The transition into a university setting can be stressful for any student, but for parents of students with disabilities, unique concerns may also be present. This information was developed to help clarify roles and make the transition smoother.
What are the responsibilities of my student if he/she has a disability and is enrolled in a post-secondary educational institute?
- Laws regarding confidentiality and responsibility for disclosure change when your student becomes 18 or enrolls in a post-secondary institution. It is important that your student is comfortable with taking the leading role in working with the DRC. Allow him/her to make the first contact with the DRC on campus.
- Provide appropriate and current documentation (not just an IEP or 504 Plan) that verifies your student’s disability and requested accommodations that are specific to the higher education environment.
- Your student should have a well-developed understanding of his/her disability and any support needed to be successful. Your student will need to be able to speak effectively with faculty or other staff regarding accommodation plans and any support services needed.
- Your student may assume what was provided in high school will be the same in post-secondary education. It is important for your student to work closely with the DRC to understand what PLNU considers reasonable accommodations.
What is the post-secondary educational institute’s responsibility to students who are disabled?
- To provide equal access to programs or services in accordance with federal and state laws
- To determine if the student is eligible for services
- To maintain confidentiality of disability-related information and provide an appropriate procedure for students to disclose accommodation information to faculty or staff
- To allow for reasonable accommodations, adjustments, and modifications of courses, programs, or services on a case-by-case basis (as long as these accommodations do not alter core requirements, classes, or programs)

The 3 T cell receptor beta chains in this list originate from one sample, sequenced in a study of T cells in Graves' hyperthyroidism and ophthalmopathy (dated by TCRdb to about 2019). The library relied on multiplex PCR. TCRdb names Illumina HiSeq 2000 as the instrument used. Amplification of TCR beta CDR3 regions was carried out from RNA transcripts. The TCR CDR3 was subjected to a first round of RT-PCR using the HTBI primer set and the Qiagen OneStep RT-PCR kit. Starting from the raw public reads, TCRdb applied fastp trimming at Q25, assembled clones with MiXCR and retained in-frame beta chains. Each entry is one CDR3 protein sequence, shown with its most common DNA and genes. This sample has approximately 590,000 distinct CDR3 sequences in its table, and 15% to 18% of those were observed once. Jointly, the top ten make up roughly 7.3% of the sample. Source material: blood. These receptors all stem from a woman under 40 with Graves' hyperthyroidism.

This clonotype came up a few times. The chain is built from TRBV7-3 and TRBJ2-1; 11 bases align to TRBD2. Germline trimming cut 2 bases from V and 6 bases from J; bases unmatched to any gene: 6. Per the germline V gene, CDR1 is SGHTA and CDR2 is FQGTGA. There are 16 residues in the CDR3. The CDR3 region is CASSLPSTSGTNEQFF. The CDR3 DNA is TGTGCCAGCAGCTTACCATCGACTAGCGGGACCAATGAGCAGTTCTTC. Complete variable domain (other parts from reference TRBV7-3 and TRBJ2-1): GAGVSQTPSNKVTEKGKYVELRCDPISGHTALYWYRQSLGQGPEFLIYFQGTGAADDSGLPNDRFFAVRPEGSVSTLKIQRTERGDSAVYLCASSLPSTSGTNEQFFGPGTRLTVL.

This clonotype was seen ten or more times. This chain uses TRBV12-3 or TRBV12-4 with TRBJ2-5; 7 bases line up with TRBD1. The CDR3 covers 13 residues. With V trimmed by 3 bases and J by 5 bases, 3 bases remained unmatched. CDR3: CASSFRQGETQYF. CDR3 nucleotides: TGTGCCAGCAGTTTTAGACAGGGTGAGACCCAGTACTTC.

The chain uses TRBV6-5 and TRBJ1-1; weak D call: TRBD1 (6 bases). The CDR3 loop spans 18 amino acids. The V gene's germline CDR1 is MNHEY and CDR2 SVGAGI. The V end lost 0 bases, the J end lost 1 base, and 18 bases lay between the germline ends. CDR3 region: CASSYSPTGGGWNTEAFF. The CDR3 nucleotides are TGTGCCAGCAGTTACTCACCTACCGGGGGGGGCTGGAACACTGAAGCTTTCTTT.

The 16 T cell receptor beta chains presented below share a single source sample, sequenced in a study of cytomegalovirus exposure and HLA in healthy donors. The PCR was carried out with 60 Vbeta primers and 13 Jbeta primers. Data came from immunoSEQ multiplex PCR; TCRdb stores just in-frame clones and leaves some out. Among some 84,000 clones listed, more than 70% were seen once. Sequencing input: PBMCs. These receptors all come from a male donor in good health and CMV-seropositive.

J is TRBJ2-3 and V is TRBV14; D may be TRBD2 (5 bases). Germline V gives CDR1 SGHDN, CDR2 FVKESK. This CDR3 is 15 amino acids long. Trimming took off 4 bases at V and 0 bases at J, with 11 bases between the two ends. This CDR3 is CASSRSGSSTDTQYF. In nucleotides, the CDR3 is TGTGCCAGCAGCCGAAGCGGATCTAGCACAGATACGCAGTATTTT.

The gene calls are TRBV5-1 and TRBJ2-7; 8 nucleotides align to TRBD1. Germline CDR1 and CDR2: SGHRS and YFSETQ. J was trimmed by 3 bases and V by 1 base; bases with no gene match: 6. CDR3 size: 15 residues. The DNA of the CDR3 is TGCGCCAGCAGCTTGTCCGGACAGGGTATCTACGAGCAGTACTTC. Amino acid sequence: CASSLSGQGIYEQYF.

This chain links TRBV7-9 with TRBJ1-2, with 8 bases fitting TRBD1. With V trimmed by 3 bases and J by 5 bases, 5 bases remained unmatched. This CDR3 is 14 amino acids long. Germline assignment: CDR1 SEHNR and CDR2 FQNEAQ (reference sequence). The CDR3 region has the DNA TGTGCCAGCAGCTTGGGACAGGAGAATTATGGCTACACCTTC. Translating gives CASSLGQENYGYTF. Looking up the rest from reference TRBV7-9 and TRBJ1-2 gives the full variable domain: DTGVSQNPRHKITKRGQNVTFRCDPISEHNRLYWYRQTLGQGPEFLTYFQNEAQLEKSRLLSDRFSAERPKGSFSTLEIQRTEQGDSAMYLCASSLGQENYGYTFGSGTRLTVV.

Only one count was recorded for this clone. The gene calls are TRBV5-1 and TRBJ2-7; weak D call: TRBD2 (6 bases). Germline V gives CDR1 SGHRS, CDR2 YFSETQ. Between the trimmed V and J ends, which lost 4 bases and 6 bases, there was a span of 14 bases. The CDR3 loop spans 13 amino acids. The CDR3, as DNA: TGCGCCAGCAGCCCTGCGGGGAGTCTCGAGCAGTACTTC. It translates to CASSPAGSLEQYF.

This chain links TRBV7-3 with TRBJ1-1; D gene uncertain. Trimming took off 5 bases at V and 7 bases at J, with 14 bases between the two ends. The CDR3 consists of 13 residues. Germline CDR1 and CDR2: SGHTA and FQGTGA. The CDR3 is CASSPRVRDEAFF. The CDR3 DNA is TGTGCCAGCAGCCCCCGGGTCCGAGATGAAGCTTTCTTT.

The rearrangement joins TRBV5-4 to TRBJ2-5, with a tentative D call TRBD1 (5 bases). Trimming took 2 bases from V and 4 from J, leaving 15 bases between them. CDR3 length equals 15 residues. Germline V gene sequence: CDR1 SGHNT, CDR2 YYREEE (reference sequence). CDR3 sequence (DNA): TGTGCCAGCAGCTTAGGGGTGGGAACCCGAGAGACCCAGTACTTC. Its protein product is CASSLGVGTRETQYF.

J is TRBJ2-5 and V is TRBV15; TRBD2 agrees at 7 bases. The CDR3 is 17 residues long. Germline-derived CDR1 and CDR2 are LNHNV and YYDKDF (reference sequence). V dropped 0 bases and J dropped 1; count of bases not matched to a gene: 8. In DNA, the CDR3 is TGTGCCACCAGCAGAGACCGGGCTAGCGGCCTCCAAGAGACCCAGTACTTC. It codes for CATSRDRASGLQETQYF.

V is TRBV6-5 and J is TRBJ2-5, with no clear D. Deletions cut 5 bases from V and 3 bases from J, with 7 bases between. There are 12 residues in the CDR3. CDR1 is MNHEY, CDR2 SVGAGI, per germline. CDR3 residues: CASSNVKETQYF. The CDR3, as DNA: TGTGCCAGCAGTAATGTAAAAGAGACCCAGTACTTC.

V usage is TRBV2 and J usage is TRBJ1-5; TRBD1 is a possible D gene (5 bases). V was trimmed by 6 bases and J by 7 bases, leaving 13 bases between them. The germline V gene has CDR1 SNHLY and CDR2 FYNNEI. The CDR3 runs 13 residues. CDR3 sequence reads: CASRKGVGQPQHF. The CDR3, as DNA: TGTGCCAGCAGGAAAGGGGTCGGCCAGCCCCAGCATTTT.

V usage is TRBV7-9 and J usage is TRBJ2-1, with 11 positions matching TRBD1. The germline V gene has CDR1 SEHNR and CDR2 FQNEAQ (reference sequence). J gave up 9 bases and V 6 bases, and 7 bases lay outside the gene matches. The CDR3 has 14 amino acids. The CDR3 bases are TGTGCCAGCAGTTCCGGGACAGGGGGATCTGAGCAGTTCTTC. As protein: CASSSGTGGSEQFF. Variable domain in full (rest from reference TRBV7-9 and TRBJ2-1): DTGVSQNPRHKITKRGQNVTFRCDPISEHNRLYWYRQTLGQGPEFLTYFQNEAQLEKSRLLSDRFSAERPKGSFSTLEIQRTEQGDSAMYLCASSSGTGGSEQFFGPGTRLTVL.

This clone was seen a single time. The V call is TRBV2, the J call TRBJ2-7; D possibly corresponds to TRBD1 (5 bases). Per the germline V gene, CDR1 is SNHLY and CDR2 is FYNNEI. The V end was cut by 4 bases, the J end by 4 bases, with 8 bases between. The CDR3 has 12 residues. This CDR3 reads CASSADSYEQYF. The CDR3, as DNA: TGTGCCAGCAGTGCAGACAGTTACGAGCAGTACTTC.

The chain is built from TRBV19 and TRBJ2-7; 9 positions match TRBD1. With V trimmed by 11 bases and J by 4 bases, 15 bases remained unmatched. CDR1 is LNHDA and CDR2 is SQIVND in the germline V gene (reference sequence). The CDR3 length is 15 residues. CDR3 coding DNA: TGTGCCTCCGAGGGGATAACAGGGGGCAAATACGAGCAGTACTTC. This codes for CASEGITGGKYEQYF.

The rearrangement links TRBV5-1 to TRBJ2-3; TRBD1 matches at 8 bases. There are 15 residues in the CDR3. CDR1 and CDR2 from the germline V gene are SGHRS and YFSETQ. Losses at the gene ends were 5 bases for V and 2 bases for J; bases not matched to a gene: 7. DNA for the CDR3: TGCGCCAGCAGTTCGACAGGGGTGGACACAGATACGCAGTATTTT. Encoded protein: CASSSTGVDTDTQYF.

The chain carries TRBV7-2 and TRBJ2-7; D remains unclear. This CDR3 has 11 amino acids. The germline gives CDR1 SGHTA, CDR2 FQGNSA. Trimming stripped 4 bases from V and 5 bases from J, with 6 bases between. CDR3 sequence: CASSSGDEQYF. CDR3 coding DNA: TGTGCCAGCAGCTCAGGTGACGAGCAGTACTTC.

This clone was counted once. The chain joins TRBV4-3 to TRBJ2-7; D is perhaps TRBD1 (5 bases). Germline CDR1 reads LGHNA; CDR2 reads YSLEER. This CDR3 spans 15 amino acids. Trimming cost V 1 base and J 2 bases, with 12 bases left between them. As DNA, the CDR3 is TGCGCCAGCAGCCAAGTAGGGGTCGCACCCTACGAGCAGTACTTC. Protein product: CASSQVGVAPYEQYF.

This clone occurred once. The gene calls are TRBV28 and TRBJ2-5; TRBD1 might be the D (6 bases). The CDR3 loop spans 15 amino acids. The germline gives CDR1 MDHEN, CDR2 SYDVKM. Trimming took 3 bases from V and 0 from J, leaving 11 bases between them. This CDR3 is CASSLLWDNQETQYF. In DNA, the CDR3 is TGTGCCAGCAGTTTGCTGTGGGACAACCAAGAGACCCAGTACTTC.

- To provide a grievance policy whereby students can have concerns about reasonable accommodations or modifications investigated
- To develop policies and procedures related to students with disabilities and offer support toward the goal of equitable access for all parties
What are the responsibilities of parents of students with disabilities enrolled in a post-secondary educational institute?
- Understand that your role has changed. Parents are often accustomed to advocating for their student in K-12 special education settings. In the collegiate level, this responsibility becomes one of self-advocacy. You are support and information for them, but the responsibility is now up to your student.
- Encourage your student to get services set up early. Sometimes students in college no longer want to be treated “separately” and may avoid this. Encourage them to set up services, try it out, and then decide if they wish to continue or discontinue services.
- Assist your student in getting appropriate documentation. This may require assistance because it may involve outside parties (e.g., physician, psychologist). Assist them, but allow your student to provide the information.
- Go through documentation with your student. What is the diagnosis? What accommodations are recommended? What does having a disability mean on a daily basis? What are the concerns? What are your student’s strengths and weaknesses?
- Communicate with your student on a regular basis. Ask questions not only about grades, but about what they are learning, if they are seeking supportive services, and how they are handling the transition.
- Help your student learn to be a self-advocate. If your student has a concern, ask if this is something they can and should handle. Do they know who to contact? If not, help them figure out the next steps to take, but allow them to act. They should send their own email or make their own phone calls/appointments with appropriate people who can assist them. Problem solve with them, not for them.
- Let go a little. Your student will need to test the waters on his/her own. This is part of a transitional process, and it is important to know when to step in and help and when to allow your student to have consequences for his/her own choices.